In other words, the enzyme is flexible and can mould itself around the substrate in the way that a glove moulds itself to the shape of the hand.

The enzyme has a certain general shape, just as a glove has, but this alters in the presence of the substrate.

As it changes its shape, the enzyme puts a strain on the substrate molecule.

This strain distorts a particular bond or bonds in the substrate and consequently lowers the activation energy needed to break the bond.

Any change in an enzyme's environment is likely to do what?

Any change in an enzyme's environment is likely to change its shape

42

Scientists often try to explain their observations by producing a representation of how something works.

This is known as a scientific model.

Examples of scientific models include the physical models used to explain enzyme action.

The induced fit model of enzyme action proposes that the active site forms as the enzyme and substrate interact.

The proximity of the substrate (a change in the environment of the enzyme) leads to a change in the enzyme that forms the functional active site.

In other words, the enzyme is flexible and can mould itself around the substrate in the way that a glove moulds itself to the shape of the hand.

The enzyme has a certain general shape, just as a glove has, but this alters in the presence of the substrate.

As it changes its shape, the enzyme puts a strain on the substrate molecule.

This strain distorts a particular bond or bonds in the substrate and consequently lowers the activation energy needed to break the bond.

Any change in an enzyme's environment is likely to change its shape.

The very act of doing what is a change in its environment?

The very act of colliding with its substrate is a change in its environment

43

Scientists often try to explain their observations by producing a representation of how something works.

This is known as a scientific model.

Examples of scientific models include the physical models used to explain enzyme action.

The induced fit model of enzyme action proposes that the active site forms as the enzyme and substrate interact.

The proximity of the substrate (a change in the environment of the enzyme) leads to a change in the enzyme that forms the functional active site.

In other words, the enzyme is flexible and can mould itself around the substrate in the way that a glove moulds itself to the shape of the hand.

The enzyme has a certain general shape, just as a glove has, but this alters in the presence of the substrate.

As it changes its shape, the enzyme puts a strain on the substrate molecule.

This strain distorts a particular bond or bonds in the substrate and consequently lowers the activation energy needed to break the bond.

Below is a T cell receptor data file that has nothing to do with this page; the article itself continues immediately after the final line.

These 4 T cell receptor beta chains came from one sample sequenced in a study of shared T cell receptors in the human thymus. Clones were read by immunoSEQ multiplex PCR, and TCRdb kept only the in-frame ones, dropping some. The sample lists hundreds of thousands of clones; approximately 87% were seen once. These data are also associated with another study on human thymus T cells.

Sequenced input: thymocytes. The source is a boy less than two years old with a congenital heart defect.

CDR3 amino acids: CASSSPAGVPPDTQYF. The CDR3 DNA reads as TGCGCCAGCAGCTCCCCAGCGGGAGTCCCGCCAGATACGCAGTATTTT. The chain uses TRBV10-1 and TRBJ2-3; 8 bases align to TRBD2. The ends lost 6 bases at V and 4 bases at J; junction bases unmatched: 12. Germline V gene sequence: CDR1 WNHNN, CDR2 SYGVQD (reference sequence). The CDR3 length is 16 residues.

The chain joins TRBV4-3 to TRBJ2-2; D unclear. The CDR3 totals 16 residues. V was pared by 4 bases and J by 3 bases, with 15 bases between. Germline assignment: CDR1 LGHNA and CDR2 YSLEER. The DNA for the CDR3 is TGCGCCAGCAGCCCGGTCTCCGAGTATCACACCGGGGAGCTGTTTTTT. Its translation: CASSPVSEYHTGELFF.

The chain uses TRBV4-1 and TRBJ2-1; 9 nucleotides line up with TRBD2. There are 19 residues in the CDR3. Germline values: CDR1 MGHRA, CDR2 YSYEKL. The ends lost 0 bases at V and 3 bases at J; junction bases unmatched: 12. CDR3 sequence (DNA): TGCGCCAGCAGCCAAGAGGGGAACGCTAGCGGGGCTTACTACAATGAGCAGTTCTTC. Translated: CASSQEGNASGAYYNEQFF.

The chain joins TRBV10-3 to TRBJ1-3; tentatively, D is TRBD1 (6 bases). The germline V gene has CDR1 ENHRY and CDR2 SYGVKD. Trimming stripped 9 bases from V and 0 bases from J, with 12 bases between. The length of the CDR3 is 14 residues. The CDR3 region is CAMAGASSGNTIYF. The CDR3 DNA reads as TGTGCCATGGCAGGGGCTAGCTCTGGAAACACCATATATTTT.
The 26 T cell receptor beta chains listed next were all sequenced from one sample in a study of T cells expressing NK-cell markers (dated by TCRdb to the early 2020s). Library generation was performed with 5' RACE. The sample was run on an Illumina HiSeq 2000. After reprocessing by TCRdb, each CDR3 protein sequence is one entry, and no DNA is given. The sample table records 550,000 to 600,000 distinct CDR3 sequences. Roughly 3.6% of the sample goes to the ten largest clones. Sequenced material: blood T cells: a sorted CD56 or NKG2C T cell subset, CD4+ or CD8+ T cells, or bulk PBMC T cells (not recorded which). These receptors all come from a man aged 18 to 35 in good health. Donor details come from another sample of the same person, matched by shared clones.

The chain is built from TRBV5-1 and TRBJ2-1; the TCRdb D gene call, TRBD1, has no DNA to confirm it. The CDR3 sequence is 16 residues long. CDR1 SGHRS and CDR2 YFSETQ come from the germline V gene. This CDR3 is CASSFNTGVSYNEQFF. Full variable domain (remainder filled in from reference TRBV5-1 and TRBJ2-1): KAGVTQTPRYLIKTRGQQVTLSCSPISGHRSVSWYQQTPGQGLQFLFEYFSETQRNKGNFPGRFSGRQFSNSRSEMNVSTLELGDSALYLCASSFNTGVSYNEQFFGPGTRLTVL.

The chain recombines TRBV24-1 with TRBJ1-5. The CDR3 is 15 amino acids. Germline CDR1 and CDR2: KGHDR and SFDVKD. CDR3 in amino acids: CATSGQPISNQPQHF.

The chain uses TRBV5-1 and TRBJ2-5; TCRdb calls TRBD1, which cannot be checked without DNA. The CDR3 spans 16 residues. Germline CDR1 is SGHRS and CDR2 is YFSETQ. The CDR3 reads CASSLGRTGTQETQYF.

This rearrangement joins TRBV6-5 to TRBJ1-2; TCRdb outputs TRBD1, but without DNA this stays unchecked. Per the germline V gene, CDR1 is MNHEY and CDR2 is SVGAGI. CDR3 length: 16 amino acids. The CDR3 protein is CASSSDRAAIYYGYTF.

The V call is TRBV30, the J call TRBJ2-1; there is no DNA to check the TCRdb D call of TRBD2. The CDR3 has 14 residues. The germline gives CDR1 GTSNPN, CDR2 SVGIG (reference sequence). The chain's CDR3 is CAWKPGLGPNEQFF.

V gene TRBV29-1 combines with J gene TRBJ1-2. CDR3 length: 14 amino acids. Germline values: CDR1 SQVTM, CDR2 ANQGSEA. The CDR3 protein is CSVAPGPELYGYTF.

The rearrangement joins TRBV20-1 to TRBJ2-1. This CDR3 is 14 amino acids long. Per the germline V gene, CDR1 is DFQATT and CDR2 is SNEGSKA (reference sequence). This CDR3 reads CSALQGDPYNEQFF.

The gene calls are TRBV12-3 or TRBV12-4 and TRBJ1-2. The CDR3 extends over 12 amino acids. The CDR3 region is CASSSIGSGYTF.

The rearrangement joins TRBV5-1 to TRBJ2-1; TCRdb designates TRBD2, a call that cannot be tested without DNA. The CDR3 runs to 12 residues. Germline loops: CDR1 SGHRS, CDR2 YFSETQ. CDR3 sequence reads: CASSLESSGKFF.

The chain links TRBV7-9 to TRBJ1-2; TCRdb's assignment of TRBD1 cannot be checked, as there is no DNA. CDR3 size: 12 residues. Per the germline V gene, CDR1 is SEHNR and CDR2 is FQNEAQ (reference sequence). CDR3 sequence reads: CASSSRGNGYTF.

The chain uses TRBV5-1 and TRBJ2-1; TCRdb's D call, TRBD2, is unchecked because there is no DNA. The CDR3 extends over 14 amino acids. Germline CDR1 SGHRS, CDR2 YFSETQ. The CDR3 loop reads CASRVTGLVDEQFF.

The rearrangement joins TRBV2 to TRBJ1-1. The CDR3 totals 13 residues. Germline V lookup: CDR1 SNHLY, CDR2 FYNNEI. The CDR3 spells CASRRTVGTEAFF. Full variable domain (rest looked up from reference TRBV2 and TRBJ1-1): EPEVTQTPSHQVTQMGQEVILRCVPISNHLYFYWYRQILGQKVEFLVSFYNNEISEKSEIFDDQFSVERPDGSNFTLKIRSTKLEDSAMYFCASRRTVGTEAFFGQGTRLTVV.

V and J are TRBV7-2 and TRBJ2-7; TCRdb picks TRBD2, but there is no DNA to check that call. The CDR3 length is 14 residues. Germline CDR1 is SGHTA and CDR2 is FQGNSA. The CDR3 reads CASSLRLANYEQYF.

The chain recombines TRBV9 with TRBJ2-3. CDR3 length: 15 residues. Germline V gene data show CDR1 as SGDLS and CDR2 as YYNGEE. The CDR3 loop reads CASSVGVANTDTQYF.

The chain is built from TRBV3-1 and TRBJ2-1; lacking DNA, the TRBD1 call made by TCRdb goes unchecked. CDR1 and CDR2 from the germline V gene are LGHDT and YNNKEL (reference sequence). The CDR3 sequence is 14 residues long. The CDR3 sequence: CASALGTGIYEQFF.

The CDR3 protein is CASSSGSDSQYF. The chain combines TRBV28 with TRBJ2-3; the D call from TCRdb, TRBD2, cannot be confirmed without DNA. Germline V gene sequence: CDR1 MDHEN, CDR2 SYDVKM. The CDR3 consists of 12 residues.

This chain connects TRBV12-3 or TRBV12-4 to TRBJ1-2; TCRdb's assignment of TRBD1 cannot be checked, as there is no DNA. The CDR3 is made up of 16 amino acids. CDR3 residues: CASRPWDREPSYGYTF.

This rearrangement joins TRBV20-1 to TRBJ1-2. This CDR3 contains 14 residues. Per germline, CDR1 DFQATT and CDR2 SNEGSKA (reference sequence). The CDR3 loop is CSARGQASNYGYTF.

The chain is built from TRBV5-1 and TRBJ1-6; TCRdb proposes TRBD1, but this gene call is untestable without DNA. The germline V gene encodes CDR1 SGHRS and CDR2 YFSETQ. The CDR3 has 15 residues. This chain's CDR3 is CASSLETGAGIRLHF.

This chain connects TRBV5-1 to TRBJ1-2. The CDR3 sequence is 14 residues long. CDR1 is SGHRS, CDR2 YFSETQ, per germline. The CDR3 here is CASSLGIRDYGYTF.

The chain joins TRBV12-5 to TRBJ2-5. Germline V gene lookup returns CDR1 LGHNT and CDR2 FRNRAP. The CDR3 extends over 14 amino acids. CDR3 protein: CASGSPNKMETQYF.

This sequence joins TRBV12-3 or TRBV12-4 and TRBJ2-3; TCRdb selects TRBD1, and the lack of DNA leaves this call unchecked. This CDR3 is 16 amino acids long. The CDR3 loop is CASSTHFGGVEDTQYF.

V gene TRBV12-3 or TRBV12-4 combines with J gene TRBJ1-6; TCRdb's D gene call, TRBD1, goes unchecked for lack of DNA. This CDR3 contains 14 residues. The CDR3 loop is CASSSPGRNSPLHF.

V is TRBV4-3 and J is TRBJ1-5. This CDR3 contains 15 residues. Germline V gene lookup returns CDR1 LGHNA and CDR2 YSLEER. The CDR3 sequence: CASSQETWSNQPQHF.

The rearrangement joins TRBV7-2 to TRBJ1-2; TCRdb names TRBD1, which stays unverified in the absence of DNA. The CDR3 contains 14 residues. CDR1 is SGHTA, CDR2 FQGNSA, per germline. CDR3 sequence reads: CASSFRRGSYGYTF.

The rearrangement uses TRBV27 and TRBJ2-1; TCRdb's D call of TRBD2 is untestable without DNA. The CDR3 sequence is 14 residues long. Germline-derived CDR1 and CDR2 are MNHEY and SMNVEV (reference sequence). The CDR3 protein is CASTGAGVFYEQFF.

Any change in an enzyme's environment is likely to change its shape.

The very act of colliding with its substrate is a change in its environment and so what?

The very act of colliding with its substrate is a change in its environment and so its shape changes - induced fit

44

The lock and key model of enzyme action:

One earlier model of enzyme action proposed that enzymes work in the same as what?

One earlier model of enzyme action proposed that enzymes work in the same as a key operates a lock

45

The lock and key model of enzyme action:

One earlier model of enzyme action proposed that enzymes work in the same as a key operates a lock - Each key has a specific what?

One earlier model of enzyme action proposed that enzymes work in the same as a key operates a lock - Each key has a specific shape

46

The lock and key model of enzyme action:

One earlier model of enzyme action proposed that enzymes work in the same as a key operates a lock - Each key has a specific shape that does what?

The lock and key model of enzyme action: One earlier model of enzyme action proposed that enzymes work in the same as a key operates a lock - Each key has a specific shape that:

1. Fits

2. Operates

only a single lock

47

The lock and key model of enzyme action:

One earlier model of enzyme action proposed that enzymes work in the same as a key operates a lock - Each key has a specific shape that fits and operates only a single lock.

In a similar way, a substrate will only fit what?

In a similar way, a substrate will only fit the active site of one particular enzyme

48

The lock and key model of enzyme action:

One earlier model of enzyme action proposed that enzymes work in the same as a key operates a lock - Each key has a specific shape that fits and operates only a single lock.

In a similar way, a substrate will only fit the active site of one particular enzyme.

This model was supported by the observation that enzymes are what?

This model was supported by the observation that enzymes are specific in the reactions that they catalyse